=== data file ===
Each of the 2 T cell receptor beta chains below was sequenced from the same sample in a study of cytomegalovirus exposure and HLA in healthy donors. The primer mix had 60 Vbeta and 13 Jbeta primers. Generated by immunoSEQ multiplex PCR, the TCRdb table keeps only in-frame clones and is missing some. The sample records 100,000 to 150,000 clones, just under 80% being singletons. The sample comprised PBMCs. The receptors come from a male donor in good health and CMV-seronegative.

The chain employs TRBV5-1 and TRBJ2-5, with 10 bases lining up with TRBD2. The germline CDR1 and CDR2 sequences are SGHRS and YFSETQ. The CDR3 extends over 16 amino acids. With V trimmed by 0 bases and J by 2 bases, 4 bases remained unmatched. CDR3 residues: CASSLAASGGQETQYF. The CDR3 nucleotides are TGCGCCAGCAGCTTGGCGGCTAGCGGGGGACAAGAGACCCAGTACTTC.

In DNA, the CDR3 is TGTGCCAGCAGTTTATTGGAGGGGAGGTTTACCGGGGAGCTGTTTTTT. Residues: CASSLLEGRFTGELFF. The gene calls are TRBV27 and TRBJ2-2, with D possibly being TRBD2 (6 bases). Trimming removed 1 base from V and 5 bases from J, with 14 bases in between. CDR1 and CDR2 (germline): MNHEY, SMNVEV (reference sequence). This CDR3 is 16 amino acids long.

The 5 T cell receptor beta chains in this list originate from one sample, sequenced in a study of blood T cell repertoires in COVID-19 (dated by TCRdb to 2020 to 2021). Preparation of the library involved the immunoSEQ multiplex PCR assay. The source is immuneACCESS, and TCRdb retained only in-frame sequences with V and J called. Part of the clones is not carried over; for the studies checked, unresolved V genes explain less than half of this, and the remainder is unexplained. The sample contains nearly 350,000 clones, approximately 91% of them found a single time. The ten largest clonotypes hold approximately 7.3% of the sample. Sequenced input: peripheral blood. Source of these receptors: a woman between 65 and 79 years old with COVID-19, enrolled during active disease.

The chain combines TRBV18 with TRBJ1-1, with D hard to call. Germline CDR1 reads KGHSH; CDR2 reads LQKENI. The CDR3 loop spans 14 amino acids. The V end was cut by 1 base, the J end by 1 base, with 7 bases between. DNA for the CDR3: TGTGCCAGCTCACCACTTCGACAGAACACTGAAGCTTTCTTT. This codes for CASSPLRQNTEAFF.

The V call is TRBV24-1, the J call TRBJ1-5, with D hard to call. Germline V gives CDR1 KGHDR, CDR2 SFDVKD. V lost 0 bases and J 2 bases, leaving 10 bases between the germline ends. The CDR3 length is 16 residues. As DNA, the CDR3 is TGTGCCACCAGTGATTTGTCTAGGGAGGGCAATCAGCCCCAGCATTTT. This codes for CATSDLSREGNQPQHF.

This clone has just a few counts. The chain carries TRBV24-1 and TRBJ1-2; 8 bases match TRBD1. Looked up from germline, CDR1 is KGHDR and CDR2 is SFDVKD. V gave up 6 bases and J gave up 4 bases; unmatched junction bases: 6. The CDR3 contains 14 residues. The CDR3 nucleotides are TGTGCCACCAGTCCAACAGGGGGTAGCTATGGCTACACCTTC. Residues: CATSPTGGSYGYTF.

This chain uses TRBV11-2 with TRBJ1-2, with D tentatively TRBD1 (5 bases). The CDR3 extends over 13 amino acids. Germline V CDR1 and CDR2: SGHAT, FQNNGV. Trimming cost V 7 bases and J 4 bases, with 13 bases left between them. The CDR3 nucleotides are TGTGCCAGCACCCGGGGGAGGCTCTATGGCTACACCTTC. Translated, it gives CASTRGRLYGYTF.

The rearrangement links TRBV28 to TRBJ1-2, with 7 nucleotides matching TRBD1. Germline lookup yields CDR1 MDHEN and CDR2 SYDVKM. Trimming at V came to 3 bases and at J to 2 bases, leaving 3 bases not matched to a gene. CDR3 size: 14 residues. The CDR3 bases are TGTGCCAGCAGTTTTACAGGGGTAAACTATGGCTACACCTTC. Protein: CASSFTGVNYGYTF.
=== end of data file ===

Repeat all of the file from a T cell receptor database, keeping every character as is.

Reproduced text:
Each of the 2 T cell receptor beta chains below was sequenced from the same sample in a study of cytomegalovirus exposure and HLA in healthy donors. The primer mix had 60 Vbeta and 13 Jbeta primers. Generated by immunoSEQ multiplex PCR, the TCRdb table keeps only in-frame clones and is missing some. The sample records 100,000 to 150,000 clones, just under 80% being singletons. The sample comprised PBMCs. The receptors come from a male donor in good health and CMV-seronegative.

The chain employs TRBV5-1 and TRBJ2-5, with 10 bases lining up with TRBD2. The germline CDR1 and CDR2 sequences are SGHRS and YFSETQ. The CDR3 extends over 16 amino acids. With V trimmed by 0 bases and J by 2 bases, 4 bases remained unmatched. CDR3 residues: CASSLAASGGQETQYF. The CDR3 nucleotides are TGCGCCAGCAGCTTGGCGGCTAGCGGGGGACAAGAGACCCAGTACTTC.

In DNA, the CDR3 is TGTGCCAGCAGTTTATTGGAGGGGAGGTTTACCGGGGAGCTGTTTTTT. Residues: CASSLLEGRFTGELFF. The gene calls are TRBV27 and TRBJ2-2, with D possibly being TRBD2 (6 bases). Trimming removed 1 base from V and 5 bases from J, with 14 bases in between. CDR1 and CDR2 (germline): MNHEY, SMNVEV (reference sequence). This CDR3 is 16 amino acids long.

The 5 T cell receptor beta chains in this list originate from one sample, sequenced in a study of blood T cell repertoires in COVID-19 (dated by TCRdb to 2020 to 2021). Preparation of the library involved the immunoSEQ multiplex PCR assay. The source is immuneACCESS, and TCRdb retained only in-frame sequences with V and J called. Part of the clones is not carried over; for the studies checked, unresolved V genes explain less than half of this, and the remainder is unexplained. The sample contains nearly 350,000 clones, approximately 91% of them found a single time. The ten largest clonotypes hold approximately 7.3% of the sample. Sequenced input: peripheral blood. Source of these receptors: a woman between 65 and 79 years old with COVID-19, enrolled during active disease.

The chain combines TRBV18 with TRBJ1-1, with D hard to call. Germline CDR1 reads KGHSH; CDR2 reads LQKENI. The CDR3 loop spans 14 amino acids. The V end was cut by 1 base, the J end by 1 base, with 7 bases between. DNA for the CDR3: TGTGCCAGCTCACCACTTCGACAGAACACTGAAGCTTTCTTT. This codes for CASSPLRQNTEAFF.

The V call is TRBV24-1, the J call TRBJ1-5, with D hard to call. Germline V gives CDR1 KGHDR, CDR2 SFDVKD. V lost 0 bases and J 2 bases, leaving 10 bases between the germline ends. The CDR3 length is 16 residues. As DNA, the CDR3 is TGTGCCACCAGTGATTTGTCTAGGGAGGGCAATCAGCCCCAGCATTTT. This codes for CATSDLSREGNQPQHF.

This clone has just a few counts. The chain carries TRBV24-1 and TRBJ1-2; 8 bases match TRBD1. Looked up from germline, CDR1 is KGHDR and CDR2 is SFDVKD. V gave up 6 bases and J gave up 4 bases; unmatched junction bases: 6. The CDR3 contains 14 residues. The CDR3 nucleotides are TGTGCCACCAGTCCAACAGGGGGTAGCTATGGCTACACCTTC. Residues: CATSPTGGSYGYTF.

This chain uses TRBV11-2 with TRBJ1-2, with D tentatively TRBD1 (5 bases). The CDR3 extends over 13 amino acids. Germline V CDR1 and CDR2: SGHAT, FQNNGV. Trimming cost V 7 bases and J 4 bases, with 13 bases left between them. The CDR3 nucleotides are TGTGCCAGCACCCGGGGGAGGCTCTATGGCTACACCTTC. Translated, it gives CASTRGRLYGYTF.

The rearrangement links TRBV28 to TRBJ1-2, with 7 nucleotides matching TRBD1. Germline lookup yields CDR1 MDHEN and CDR2 SYDVKM. Trimming at V came to 3 bases and at J to 2 bases, leaving 3 bases not matched to a gene. CDR3 size: 14 residues. The CDR3 bases are TGTGCCAGCAGTTTTACAGGGGTAAACTATGGCTACACCTTC. Protein: CASSFTGVNYGYTF.